The Byrds‘ Gene Clark is the subject of a new documentary, due for release this November.
The Byrd Who Flew Alone, The Triumphs And Tragedy Of Gene Clark includes new interviews with friends and former colleagues including David Crosby, Roger McGuinn and Chris Hillman, alongside previously unseen archive footage. The documentary will be released on November 1 through Four Sun Productions.
This month’s issue has a centerpiece story about The Byrds and their 1968 recording The Notorious Byrd Brothers. We learn how the original group transformed, well actually imploded during the recording sessions at the end of 1967. It begins with Roger McGuinn and Chris Hillman firing David Crosby at his home (October 1967). Michael Clarke (drummer) and Gene Clark (singer-songwriter) leaving during mid-recording.
The Notorious Byrd Brothers ended the period of psychedelic experimentation and pushed The Byrds to develop the ground breaking country-rock album Sweetheart of the Rodeo. Gram Parsons joins The Byrds and the next phase of their evolution takes flight.
Last night Rosemary and I saw Roger McGuinn at Infinity Hall in Norfolk, Ct. It was the perfect venue to witness this legendary guitarist and music historian.
Roger McGuinn began the evening by playing “My Back Pages” from behind the stage. That Rickenbacker signature sound filled the hall and we were immediately brought back to that halcyon era of the sixties, when the radio airwaves were filled with the sounds of The Byrds and Bob Dylan.
Roger McGuinn informed and delighted us for 90 minutes. He served as a music historian. He treated us like guests in his living room
What I like about Roger McGuinn is his dedication to his craft. He brandished several musical instruments. A banjo, a 12 string guitar (Martin D12-42RM), a 7 string guitar (Martin HD-7) that he got an amazing sound with and of course his Rickenbacker guitar which is his most famous sound.
Roger McGuinn told of us his early days in New York City, with the Chad Mitchell Trio, then being offered double his wages to play for Bobby Darin.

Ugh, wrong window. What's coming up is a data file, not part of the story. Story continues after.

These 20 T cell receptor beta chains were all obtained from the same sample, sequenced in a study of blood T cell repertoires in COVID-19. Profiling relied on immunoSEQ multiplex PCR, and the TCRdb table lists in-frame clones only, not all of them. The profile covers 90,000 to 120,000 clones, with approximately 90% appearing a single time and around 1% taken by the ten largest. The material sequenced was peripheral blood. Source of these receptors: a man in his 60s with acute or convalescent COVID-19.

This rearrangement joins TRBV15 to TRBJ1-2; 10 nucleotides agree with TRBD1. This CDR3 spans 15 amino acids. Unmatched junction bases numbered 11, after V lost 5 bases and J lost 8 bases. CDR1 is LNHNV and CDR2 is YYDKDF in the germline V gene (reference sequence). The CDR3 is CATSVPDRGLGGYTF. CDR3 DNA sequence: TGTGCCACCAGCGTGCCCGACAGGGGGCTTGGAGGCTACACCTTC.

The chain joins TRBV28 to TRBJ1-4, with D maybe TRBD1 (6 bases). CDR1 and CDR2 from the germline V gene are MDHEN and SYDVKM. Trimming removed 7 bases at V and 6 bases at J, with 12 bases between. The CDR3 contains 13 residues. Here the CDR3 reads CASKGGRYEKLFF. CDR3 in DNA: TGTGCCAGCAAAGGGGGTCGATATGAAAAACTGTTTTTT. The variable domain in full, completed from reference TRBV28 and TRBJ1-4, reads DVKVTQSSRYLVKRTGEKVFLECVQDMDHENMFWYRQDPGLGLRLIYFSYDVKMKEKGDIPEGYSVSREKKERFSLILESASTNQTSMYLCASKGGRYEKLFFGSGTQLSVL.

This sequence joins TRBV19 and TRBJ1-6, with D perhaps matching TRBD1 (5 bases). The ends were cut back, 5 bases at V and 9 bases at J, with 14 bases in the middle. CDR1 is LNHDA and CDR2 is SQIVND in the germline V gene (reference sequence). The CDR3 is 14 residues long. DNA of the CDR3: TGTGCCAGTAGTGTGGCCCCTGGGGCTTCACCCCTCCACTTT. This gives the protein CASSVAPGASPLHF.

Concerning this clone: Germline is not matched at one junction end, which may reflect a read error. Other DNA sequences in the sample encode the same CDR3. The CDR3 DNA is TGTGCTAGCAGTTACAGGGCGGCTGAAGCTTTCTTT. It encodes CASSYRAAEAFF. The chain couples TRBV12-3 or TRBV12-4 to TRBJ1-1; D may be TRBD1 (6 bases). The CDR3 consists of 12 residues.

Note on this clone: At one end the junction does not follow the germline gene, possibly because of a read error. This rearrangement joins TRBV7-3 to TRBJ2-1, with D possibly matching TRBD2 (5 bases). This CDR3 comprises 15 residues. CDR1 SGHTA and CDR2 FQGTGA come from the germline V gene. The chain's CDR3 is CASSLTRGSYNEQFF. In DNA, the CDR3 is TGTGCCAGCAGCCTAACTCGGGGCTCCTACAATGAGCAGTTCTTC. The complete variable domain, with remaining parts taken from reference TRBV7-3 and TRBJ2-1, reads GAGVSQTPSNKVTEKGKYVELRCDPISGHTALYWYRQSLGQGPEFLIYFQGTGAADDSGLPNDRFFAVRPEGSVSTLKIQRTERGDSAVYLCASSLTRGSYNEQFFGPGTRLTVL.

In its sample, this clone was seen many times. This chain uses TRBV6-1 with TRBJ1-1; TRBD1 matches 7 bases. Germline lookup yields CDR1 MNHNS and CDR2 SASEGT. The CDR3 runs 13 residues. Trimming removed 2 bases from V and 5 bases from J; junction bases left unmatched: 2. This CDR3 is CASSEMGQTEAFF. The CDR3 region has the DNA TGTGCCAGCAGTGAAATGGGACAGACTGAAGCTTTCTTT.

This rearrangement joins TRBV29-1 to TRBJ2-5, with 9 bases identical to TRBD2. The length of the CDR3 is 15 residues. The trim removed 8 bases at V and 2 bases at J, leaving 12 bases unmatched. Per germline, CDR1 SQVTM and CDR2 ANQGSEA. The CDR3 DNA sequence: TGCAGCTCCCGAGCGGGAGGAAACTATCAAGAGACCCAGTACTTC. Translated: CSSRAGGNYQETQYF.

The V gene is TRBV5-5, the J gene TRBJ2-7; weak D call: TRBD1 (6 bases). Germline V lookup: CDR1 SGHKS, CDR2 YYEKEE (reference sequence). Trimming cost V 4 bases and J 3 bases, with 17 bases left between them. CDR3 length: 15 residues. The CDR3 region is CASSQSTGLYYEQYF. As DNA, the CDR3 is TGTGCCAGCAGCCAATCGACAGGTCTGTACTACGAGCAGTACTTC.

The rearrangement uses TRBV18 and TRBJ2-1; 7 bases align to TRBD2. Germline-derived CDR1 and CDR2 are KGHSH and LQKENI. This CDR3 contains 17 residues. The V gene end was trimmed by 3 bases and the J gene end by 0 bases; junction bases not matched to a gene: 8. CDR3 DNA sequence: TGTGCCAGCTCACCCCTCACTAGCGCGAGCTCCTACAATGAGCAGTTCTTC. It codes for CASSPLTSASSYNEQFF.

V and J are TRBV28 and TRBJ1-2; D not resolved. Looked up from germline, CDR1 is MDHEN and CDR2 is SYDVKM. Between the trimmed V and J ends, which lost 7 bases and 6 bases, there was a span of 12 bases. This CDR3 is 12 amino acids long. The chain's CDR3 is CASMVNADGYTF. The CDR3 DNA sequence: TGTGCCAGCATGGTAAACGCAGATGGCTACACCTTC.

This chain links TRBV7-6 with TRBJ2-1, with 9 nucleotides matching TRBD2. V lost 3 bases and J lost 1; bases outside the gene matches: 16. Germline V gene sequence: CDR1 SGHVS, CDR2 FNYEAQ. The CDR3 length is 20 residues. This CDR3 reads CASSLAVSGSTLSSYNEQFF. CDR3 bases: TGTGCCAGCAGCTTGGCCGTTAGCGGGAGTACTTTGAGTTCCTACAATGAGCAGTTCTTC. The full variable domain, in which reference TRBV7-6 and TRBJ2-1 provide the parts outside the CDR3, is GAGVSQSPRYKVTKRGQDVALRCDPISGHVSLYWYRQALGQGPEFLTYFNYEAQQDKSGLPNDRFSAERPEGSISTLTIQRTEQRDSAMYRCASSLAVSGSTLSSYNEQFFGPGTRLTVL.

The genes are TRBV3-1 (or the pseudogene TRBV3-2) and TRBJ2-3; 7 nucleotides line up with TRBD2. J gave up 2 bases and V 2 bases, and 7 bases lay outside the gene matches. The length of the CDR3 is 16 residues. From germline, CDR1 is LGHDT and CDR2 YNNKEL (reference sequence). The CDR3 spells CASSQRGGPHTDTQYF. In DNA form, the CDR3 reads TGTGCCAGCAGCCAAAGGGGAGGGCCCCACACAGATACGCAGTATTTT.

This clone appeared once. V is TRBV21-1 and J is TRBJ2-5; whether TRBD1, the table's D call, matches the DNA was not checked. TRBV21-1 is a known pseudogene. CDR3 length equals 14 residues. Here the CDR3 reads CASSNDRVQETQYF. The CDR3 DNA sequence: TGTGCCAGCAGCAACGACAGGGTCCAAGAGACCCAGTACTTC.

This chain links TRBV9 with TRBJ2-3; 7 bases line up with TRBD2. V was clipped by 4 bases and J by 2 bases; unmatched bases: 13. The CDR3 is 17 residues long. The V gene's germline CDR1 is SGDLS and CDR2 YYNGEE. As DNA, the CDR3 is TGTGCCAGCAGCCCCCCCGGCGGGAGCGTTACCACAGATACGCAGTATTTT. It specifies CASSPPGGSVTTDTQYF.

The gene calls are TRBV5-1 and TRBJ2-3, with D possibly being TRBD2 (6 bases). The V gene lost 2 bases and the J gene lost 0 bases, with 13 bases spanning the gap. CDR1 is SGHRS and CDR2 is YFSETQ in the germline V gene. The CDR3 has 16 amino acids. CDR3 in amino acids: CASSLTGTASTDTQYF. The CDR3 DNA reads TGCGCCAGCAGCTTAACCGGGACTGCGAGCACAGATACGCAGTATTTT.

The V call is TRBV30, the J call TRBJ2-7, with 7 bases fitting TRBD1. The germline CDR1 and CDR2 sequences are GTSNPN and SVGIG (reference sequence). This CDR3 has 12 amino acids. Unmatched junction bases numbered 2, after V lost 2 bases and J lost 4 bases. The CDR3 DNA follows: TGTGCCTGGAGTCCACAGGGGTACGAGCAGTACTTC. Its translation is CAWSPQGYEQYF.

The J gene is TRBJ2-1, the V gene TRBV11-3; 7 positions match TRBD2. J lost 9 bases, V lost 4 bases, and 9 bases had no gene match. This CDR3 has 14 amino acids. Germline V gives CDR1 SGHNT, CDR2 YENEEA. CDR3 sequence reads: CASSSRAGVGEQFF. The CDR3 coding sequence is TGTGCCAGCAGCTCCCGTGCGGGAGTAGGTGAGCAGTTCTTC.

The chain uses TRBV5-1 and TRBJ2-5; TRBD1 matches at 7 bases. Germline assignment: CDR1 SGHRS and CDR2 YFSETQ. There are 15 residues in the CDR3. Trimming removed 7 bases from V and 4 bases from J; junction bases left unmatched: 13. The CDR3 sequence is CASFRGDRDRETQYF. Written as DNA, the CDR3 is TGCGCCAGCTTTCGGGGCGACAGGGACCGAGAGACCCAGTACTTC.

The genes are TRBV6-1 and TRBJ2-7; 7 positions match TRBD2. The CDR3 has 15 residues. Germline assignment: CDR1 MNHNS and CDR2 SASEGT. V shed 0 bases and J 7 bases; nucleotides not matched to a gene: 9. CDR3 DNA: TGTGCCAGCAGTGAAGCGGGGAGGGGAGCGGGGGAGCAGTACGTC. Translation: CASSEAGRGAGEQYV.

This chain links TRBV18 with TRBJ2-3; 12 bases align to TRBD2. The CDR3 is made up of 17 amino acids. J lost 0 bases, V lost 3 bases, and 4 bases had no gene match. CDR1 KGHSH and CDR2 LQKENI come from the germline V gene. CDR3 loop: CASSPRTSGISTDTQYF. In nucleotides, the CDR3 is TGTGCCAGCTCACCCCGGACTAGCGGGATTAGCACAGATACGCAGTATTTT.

I especially liked his recollections of the early days with The Byrds. It was cool to learn how he met David Crosby, Chris Hillman, Gene Clark and Michael Clark. I loved hearing about their début at The Troubadour in West Hollwood, CA in 1965.
The story we liked the most was how Peter Fonda approached Bob Dylan to write a song for the movie Easy Rider. Bob Dylan wrote the first verse on a napkin and told Fonda, “Give this to McGuinn, he’ll know what to do with it.” So Peter Fonda flew the holy grail napkin back to Roger McGuinn in Hollywood and viola, we get “The Ballad of Easy Rider” the best track on the soundtrack 😉
The river flows It flows to the sea Wherever that river goes That’s where I want to be Flow river flow Let your waters wash down Take me from this road To some other town
I was pleased that Roger McGuinn played two tracks from The Byrds, Sweetheart of the Rodeo. “You Ain’t Going Nowhere” by Bob Dylan and “Pretty Boy Floyd” by Woody Guthrie. When I first read about this album in Rolling Stone in 1968 it really hit me what The Byrds had accomplished with the first country rock album. This album also brought us the raw genius of Gram Parsons who only recorded this one album with The Byrds. I could feel McGuinn’s pride in making this seminal recording.
We picked up this autographed 8×10 black and white glossy photo of Roger McGuinn at the merchandise table in the lobby before the concert. I collect autographs and this was a very reasonable item for $5.00.